Degrowth? For most Americans, the idea of a movement dedicated to non-growth, let alone one that can attract so many people, is incomprehensible.
Articles: degrowth (16)
...I won’t be marching this weekend. I’ll be taking action instead.
There is little mindfulness about how the way in which we communicate our message comes across to people beyond the bubble.
In order to fully understand the necessary scale and speed of action required to significantly reduce climate change risks, citizens and governments must first understand the full extent and implications of the carbon budget challenge.
In order to keep within a ‘safe’ temperature threshold, deep and rapid decarbonisation is required, and yet existing trends show that global emissions are still growing rapidly.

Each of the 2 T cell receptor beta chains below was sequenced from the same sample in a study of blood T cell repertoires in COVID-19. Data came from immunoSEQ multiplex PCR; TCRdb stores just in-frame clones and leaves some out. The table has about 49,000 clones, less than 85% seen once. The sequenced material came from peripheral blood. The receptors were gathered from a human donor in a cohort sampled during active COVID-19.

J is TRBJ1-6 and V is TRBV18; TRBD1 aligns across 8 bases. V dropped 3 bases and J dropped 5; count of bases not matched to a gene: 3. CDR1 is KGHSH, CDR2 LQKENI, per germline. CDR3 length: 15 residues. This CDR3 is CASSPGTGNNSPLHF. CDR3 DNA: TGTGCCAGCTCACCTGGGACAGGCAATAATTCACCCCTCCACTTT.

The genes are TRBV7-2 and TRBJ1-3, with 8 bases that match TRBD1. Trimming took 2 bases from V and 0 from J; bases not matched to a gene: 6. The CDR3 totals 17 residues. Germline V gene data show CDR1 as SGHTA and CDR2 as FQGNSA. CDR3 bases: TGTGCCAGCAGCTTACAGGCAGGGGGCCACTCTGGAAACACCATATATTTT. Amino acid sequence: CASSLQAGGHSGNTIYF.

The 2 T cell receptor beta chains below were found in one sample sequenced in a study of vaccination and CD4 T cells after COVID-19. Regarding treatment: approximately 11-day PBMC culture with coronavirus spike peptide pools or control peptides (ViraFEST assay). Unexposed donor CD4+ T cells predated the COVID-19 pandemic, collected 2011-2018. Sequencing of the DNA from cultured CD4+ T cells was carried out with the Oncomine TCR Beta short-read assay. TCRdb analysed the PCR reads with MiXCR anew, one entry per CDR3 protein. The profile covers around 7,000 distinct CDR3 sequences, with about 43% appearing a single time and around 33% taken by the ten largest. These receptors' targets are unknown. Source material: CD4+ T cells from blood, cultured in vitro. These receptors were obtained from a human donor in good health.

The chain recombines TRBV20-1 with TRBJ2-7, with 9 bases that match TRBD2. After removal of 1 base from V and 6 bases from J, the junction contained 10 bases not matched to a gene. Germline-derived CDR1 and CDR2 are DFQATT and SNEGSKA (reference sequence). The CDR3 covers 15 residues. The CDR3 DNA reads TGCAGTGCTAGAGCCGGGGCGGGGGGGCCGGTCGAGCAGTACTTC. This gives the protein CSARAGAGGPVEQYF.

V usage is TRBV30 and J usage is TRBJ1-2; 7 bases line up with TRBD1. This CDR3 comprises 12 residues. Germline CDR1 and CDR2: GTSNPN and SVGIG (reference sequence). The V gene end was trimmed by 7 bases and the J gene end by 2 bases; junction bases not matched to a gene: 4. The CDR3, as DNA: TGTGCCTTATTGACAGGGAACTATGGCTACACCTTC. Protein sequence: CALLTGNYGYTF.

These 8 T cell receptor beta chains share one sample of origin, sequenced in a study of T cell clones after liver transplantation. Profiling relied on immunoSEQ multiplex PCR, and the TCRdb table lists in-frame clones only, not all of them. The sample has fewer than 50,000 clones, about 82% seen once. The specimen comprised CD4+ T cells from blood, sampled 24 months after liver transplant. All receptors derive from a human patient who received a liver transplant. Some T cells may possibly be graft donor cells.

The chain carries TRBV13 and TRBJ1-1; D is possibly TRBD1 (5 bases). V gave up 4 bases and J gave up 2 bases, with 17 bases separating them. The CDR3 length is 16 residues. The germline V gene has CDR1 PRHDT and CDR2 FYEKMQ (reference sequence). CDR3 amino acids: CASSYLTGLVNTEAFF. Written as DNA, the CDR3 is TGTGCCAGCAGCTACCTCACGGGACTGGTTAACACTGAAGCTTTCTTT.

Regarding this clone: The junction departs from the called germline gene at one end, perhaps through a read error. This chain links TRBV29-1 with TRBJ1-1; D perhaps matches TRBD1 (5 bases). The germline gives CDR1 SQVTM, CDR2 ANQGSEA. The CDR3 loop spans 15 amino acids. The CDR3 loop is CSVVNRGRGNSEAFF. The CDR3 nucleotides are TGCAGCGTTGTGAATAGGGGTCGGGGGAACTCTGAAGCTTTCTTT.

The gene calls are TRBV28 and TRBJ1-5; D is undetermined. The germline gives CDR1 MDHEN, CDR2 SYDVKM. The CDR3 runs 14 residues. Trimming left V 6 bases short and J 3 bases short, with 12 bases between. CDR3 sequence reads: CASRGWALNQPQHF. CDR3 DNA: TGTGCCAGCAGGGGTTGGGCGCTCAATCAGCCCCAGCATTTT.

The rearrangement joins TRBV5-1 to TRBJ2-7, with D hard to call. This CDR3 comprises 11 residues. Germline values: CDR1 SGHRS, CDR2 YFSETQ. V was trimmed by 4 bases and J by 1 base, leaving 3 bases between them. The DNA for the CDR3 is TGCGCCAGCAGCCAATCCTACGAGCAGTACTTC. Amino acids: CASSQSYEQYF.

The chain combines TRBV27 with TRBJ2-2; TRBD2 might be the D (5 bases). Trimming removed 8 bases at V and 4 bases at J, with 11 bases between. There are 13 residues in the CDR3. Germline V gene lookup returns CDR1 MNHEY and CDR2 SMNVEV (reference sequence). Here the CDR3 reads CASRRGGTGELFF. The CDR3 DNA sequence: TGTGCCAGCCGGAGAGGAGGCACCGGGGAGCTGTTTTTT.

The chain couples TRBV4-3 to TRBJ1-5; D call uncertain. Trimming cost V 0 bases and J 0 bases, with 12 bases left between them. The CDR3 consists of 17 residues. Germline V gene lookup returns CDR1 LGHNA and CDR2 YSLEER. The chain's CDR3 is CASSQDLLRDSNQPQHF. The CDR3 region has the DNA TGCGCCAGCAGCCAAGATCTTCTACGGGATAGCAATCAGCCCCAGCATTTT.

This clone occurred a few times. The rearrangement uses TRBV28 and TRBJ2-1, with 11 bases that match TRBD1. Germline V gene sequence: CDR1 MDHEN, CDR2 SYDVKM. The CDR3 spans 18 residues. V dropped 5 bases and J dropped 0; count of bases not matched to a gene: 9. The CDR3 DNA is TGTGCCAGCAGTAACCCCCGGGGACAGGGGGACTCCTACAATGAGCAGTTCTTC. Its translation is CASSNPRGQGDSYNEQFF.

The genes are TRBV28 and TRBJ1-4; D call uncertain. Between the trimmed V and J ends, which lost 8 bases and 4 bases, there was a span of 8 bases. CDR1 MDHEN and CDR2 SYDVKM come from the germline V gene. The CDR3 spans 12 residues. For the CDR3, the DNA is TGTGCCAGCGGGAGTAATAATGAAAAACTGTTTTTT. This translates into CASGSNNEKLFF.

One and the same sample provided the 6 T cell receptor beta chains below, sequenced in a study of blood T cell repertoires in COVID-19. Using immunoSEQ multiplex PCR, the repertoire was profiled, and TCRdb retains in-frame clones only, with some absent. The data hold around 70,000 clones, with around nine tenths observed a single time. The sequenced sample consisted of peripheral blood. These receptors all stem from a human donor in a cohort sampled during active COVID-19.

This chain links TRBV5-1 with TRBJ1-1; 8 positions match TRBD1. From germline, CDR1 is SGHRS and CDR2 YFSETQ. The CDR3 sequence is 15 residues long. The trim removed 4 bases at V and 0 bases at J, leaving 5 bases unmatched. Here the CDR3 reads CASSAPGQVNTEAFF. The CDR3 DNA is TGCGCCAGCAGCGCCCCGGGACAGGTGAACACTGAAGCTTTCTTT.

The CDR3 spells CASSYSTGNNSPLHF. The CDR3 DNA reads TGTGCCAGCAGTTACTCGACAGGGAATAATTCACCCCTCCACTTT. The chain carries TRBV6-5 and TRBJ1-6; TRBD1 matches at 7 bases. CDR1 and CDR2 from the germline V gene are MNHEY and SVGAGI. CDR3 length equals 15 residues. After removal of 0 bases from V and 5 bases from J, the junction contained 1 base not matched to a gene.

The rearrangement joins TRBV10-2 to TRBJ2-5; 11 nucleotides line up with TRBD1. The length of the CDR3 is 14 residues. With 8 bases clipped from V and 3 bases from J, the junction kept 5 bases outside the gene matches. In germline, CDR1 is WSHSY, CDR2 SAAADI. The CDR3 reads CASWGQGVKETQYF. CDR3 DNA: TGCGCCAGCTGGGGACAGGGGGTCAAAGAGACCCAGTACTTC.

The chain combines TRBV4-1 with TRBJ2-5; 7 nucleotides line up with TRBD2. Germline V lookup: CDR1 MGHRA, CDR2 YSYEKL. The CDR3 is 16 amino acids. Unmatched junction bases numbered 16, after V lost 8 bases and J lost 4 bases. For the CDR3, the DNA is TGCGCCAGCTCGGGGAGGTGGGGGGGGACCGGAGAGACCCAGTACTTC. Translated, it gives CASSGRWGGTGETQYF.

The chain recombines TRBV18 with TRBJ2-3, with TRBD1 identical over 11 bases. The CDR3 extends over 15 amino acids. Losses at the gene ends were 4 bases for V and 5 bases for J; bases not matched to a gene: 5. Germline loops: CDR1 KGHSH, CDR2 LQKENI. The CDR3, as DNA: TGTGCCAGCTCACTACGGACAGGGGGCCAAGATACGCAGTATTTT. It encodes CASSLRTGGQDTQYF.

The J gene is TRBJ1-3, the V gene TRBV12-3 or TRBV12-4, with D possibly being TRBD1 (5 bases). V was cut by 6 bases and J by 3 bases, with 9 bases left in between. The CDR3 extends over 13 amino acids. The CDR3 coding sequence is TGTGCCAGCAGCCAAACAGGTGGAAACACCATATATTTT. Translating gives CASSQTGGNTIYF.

Perhaps post-growth thinkers need to embrace a both/and strategy—both policy reform and grassroots change—rather than privileging one over the other or wasting energy on the wrong audience.
Bill Rees recorded in April at the Vancouver Degrowth Event on why degrowth is the only realistic path to sustainability.
Thus far the debate around unconventional gas/fracking has focussed on pollution, flammable water, earthquakes, noise, toxic fumes, climate change, etc. As a result people mainly focus on the "what?", or at a local level the "where?", of the issue. My research leads me toward …
The scale of emission reductions required to meaningfully impact Climate Change will result in economic stagnation or contraction. This will render much of the financial system non-viable, greatly exacerbating the economic problems.
We turn now to a pair of climate scientists who are calling for what some may view as a shocking solution to the climate crisis: a rethinking of the economic order in the United States and other industrialized nations.